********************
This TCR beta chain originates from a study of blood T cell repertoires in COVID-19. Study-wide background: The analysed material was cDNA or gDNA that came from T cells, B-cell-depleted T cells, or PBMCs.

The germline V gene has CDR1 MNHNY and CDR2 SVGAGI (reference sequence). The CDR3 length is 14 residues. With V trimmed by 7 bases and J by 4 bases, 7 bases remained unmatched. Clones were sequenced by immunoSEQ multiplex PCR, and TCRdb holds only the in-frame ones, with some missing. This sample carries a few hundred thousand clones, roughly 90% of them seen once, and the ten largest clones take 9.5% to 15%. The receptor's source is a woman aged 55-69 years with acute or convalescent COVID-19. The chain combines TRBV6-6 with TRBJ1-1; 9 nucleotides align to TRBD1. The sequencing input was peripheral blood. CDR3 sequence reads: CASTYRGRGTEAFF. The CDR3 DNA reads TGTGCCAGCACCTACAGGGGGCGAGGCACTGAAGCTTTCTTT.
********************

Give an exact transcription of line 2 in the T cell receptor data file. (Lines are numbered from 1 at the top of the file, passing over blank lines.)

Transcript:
The germline V gene has CDR1 MNHNY and CDR2 SVGAGI (reference sequence). The CDR3 length is 14 residues. With V trimmed by 7 bases and J by 4 bases, 7 bases remained unmatched. Clones were sequenced by immunoSEQ multiplex PCR, and TCRdb holds only the in-frame ones, with some missing. This sample carries a few hundred thousand clones, roughly 90% of them seen once, and the ten largest clones take 9.5% to 15%. The receptor's source is a woman aged 55-69 years with acute or convalescent COVID-19. The chain combines TRBV6-6 with TRBJ1-1; 9 nucleotides align to TRBD1. The sequencing input was peripheral blood. CDR3 sequence reads: CASTYRGRGTEAFF. The CDR3 DNA reads TGTGCCAGCACCTACAGGGGGCGAGGCACTGAAGCTTTCTTT.